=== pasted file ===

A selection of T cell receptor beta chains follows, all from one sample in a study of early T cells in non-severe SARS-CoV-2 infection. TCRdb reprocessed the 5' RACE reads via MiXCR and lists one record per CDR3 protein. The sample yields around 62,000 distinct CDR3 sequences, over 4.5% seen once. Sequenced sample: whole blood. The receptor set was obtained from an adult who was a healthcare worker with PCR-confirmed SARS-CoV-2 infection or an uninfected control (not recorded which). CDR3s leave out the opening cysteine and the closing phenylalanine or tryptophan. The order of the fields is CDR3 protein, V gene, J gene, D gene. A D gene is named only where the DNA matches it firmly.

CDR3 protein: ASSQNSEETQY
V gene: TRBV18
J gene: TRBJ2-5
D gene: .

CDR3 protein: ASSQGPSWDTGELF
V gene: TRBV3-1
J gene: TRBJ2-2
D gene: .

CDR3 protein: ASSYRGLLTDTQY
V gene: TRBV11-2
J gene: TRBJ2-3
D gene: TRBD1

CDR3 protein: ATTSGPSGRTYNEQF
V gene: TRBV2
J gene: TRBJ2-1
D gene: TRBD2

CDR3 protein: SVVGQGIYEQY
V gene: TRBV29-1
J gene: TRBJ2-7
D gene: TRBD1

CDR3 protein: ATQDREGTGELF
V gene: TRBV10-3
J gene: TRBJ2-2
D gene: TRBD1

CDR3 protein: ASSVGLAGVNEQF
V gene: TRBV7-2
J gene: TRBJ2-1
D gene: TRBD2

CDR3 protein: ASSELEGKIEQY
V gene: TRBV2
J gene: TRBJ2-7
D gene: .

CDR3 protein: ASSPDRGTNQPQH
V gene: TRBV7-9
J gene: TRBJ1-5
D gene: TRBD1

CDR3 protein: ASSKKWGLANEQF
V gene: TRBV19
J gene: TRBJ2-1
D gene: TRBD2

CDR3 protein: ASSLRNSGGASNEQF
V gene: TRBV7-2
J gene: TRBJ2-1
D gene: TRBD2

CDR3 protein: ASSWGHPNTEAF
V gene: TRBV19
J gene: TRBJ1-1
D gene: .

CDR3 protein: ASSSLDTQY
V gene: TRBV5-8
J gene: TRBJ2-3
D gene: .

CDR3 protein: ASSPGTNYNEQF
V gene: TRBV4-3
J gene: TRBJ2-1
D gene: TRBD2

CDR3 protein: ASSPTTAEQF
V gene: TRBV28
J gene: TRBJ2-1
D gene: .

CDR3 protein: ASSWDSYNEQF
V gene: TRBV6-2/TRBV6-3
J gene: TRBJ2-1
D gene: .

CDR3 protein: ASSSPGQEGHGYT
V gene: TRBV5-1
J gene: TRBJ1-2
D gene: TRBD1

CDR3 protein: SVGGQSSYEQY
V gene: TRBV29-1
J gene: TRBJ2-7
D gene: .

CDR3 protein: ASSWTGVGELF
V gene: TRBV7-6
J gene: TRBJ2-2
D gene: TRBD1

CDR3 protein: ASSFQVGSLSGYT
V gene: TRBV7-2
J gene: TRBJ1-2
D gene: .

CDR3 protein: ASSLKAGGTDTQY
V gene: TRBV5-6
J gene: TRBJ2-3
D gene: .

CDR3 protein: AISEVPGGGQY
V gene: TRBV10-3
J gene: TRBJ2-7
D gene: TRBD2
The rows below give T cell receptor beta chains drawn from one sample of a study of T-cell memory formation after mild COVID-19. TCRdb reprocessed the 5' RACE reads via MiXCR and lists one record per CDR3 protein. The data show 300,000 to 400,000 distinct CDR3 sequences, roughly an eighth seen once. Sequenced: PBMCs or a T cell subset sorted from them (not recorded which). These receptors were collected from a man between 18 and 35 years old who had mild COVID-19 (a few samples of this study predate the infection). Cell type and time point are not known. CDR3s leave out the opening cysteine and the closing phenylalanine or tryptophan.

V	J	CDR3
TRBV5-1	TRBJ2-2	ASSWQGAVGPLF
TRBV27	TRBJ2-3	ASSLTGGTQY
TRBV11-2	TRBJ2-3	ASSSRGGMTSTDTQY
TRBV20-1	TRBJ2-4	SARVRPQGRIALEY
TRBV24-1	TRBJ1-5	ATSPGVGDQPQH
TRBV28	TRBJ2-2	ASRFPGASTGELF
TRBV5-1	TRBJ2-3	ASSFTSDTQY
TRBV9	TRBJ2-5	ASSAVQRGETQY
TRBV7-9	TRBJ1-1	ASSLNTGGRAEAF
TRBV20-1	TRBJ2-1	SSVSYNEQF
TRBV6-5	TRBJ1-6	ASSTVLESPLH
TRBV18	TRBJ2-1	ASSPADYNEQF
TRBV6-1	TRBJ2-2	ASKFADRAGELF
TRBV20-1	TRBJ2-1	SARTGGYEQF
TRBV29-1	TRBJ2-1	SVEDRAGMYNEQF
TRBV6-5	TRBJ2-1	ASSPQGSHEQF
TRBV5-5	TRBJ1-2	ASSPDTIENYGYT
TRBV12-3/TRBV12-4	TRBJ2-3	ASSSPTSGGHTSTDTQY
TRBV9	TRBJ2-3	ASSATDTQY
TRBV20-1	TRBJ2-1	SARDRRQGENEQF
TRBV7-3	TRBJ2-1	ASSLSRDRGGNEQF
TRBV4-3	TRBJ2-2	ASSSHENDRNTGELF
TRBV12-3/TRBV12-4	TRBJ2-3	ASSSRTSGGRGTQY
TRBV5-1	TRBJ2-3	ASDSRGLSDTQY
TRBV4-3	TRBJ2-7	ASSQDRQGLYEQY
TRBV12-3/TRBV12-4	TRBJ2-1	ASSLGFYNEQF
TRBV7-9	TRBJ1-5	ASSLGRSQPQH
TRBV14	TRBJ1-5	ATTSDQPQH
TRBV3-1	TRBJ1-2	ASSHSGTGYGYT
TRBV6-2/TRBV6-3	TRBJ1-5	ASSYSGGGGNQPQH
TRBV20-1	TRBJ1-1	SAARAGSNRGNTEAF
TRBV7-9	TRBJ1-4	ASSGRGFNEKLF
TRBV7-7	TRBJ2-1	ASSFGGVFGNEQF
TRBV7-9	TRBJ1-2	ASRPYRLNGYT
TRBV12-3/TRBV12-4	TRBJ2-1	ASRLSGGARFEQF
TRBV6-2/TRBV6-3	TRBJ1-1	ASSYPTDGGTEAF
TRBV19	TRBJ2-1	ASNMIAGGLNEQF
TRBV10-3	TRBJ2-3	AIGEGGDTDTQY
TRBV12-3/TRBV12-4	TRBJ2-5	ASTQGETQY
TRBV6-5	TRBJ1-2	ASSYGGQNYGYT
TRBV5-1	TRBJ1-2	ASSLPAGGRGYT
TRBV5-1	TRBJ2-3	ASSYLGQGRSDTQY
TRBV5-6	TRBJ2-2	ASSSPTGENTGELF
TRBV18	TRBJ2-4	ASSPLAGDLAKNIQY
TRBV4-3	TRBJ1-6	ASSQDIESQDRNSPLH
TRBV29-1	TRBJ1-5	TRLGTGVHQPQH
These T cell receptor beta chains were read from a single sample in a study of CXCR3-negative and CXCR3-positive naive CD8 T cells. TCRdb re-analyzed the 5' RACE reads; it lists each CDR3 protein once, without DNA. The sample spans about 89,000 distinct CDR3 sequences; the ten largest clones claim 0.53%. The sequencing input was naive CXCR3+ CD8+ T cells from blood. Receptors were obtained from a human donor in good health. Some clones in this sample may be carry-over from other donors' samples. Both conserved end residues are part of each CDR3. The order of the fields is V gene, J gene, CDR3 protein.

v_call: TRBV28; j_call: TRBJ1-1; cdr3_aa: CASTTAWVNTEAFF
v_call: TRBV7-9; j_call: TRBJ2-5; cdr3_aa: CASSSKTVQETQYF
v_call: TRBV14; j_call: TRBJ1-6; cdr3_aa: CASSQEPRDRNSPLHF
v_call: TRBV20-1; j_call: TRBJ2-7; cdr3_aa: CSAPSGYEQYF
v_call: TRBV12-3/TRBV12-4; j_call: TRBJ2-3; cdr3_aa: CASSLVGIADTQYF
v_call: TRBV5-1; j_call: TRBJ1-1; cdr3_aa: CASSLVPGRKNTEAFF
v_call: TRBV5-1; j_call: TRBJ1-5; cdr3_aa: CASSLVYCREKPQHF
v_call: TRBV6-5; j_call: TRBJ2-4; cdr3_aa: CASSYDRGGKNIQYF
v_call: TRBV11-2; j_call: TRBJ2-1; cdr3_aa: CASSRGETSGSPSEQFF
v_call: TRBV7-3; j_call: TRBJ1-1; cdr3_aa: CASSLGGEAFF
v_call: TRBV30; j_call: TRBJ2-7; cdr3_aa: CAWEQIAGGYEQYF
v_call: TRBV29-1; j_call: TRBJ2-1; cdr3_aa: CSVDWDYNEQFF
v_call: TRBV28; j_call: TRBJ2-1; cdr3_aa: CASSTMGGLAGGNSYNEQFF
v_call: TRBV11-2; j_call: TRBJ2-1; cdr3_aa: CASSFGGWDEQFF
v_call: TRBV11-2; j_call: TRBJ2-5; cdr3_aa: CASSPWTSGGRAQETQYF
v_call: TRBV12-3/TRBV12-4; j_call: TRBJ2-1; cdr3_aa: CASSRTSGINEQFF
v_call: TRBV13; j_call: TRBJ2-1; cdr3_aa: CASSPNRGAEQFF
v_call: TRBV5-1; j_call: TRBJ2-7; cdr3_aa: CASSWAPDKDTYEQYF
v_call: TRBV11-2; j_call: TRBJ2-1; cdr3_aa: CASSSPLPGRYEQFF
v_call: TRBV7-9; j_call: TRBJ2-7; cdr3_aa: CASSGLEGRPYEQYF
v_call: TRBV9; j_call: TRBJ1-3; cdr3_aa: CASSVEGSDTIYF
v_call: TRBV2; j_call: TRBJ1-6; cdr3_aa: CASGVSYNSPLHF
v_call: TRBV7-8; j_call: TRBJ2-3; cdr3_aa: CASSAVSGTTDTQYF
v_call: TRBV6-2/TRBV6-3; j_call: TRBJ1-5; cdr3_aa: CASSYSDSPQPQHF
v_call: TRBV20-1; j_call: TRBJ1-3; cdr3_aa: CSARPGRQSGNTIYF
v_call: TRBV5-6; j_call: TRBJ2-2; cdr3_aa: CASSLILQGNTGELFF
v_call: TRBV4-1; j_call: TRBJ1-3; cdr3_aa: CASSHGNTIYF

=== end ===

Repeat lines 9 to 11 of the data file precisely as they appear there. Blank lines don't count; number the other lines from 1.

D gene: .

CDR3 protein: ASSYRGLLTDTQY
V gene: TRBV11-2